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    If you're not doing the miles then a petrol is the more sensible option.
     
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  4. ArcticFire-Account Closed Banned Getting Started

    Scotland Graham Scotland
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    It's still difficult to produce both power, economy and low emissions without a blower which in itself brings added complications to an engine which I reckon is the main restricting element with petrols. Diesels do have extra problems but I reckon both are on their way out, but diesels will probably go first. Perhaps a little longer in the commercial sector.
     
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  5. exec Premium Member Club Supporter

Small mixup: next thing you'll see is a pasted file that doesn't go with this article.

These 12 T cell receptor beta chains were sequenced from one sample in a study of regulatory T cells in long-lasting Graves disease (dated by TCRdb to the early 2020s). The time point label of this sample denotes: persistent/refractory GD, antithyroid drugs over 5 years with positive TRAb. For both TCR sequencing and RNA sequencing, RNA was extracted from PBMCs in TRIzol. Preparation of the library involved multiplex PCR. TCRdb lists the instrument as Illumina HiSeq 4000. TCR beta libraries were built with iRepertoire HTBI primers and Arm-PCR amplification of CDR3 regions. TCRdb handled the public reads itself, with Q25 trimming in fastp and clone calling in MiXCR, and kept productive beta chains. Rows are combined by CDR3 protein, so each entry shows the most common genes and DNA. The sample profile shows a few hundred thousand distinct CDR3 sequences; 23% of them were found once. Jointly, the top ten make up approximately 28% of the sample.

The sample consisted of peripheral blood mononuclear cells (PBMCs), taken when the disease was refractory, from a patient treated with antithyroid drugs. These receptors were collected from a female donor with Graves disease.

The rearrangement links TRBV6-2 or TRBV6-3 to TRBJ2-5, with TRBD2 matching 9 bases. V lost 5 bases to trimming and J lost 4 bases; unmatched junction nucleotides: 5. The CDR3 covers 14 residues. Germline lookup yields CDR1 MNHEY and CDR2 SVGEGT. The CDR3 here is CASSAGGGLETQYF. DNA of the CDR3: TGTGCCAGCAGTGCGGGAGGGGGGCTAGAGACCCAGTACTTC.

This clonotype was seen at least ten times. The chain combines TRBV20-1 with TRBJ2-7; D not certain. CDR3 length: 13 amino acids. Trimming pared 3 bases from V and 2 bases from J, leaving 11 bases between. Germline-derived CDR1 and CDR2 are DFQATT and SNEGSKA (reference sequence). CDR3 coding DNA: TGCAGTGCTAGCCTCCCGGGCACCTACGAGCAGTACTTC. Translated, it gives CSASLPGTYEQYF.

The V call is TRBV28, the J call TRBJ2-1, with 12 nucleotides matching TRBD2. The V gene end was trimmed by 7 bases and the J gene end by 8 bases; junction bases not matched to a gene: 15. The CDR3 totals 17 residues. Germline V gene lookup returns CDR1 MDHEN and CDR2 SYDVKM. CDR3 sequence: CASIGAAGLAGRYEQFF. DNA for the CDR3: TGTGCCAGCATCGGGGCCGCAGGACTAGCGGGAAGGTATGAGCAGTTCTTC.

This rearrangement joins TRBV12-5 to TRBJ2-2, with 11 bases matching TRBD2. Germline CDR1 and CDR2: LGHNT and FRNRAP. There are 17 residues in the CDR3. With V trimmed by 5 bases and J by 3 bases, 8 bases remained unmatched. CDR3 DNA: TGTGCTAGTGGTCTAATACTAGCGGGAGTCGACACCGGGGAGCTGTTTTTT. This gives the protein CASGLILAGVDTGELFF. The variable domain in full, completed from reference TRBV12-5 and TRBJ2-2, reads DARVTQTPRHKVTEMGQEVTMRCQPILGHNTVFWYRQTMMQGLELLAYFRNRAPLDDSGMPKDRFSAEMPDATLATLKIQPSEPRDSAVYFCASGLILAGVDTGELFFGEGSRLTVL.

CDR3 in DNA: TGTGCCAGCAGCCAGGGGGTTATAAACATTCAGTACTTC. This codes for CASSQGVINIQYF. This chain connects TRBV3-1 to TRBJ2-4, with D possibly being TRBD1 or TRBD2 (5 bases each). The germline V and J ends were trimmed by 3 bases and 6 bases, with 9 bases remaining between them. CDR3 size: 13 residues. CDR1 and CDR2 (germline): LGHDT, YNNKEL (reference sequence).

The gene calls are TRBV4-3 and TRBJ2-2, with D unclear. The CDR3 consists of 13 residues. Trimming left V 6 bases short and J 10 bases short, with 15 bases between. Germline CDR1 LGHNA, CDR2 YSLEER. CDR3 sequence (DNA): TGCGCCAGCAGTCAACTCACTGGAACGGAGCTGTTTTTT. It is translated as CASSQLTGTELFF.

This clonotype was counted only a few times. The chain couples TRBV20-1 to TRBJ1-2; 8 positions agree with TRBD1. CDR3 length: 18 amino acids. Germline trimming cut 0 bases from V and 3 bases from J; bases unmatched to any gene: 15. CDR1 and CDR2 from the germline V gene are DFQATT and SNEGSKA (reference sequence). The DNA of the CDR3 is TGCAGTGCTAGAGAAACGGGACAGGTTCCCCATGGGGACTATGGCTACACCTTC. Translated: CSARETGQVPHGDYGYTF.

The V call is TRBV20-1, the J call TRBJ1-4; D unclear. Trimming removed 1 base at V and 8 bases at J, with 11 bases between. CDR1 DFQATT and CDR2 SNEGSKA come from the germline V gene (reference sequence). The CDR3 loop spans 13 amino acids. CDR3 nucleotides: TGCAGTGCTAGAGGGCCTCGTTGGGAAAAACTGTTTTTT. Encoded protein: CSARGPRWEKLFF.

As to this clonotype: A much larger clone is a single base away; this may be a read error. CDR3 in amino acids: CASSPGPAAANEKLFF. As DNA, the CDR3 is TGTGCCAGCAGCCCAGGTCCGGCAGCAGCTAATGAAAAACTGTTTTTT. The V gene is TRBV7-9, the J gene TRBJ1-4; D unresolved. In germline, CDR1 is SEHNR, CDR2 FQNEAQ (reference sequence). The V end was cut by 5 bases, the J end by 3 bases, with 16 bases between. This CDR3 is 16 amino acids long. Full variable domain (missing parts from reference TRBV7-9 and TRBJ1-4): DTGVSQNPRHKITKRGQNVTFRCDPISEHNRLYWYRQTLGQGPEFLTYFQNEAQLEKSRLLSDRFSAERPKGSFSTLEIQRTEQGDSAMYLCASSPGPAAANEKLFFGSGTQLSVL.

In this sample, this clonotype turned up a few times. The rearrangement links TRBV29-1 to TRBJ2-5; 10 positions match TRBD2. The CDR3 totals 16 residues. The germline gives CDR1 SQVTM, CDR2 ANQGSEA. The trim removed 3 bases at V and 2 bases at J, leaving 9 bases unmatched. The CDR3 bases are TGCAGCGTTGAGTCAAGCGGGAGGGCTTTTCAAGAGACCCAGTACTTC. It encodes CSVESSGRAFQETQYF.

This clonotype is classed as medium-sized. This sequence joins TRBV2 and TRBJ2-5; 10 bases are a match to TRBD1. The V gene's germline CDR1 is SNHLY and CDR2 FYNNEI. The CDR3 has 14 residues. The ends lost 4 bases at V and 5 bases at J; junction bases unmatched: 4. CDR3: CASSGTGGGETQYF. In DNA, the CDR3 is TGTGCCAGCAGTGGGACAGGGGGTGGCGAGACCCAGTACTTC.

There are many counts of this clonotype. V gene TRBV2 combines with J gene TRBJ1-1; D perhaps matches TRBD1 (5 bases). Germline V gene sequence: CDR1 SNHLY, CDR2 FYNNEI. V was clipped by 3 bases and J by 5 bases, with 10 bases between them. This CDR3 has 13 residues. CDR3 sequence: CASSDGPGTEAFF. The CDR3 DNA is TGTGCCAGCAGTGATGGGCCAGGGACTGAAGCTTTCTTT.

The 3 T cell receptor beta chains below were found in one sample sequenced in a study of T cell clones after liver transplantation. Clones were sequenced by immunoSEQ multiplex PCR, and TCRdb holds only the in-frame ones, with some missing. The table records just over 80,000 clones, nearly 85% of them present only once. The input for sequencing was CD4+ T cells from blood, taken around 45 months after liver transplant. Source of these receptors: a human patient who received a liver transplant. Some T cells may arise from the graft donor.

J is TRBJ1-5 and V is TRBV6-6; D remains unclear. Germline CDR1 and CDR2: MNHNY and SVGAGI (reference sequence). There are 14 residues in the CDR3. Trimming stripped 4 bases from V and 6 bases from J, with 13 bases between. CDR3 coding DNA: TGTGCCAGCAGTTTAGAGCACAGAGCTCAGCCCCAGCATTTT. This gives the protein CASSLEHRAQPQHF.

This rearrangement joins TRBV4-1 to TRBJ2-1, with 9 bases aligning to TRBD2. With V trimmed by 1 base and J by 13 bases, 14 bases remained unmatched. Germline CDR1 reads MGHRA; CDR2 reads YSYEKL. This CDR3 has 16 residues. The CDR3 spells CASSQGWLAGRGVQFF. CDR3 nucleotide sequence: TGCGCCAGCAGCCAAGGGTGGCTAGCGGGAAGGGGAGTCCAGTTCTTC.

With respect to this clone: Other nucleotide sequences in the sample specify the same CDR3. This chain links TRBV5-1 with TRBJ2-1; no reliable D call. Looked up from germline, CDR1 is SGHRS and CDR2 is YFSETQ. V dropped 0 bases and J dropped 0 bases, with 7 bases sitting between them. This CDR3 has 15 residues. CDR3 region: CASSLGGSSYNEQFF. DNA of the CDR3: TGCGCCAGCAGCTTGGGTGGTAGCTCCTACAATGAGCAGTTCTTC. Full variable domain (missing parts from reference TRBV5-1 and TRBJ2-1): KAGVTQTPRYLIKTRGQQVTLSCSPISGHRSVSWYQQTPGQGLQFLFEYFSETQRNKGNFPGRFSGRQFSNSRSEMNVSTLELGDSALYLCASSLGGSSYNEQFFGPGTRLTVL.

United Kingdom London
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    Doesn't it become false economy when you have to spend so much money repairing diesels overriding any fuel cost saves?

    All I ever see and hear about diesel is endless amounts of issues.
     
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  6. Zebster Expert Advisor ★ ★ ★ ★ ★

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    Presumably because owners with reliable diesels tend not to start threads telling everyone? Additionally, there are far more diesel Accords than petrol Accords, plus these diesel models (very popular with fleet buyers) will have far higher average mileages... no wonder forums have more reports of problems with diesel cars!

    In nearly 9 years of ownership I've only had two serious issues (timing chains and a regulating solenoid in the fuel pump) which were both reasonably DIYable and inexpensive. I'm honestly still glad I have a diesel, rather than a petrol model (my other car is petrol, BTW... I'm not anti-petrol!).
     
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  7. chunkymonkey Senior Member ★ ★ ☆ ☆ ☆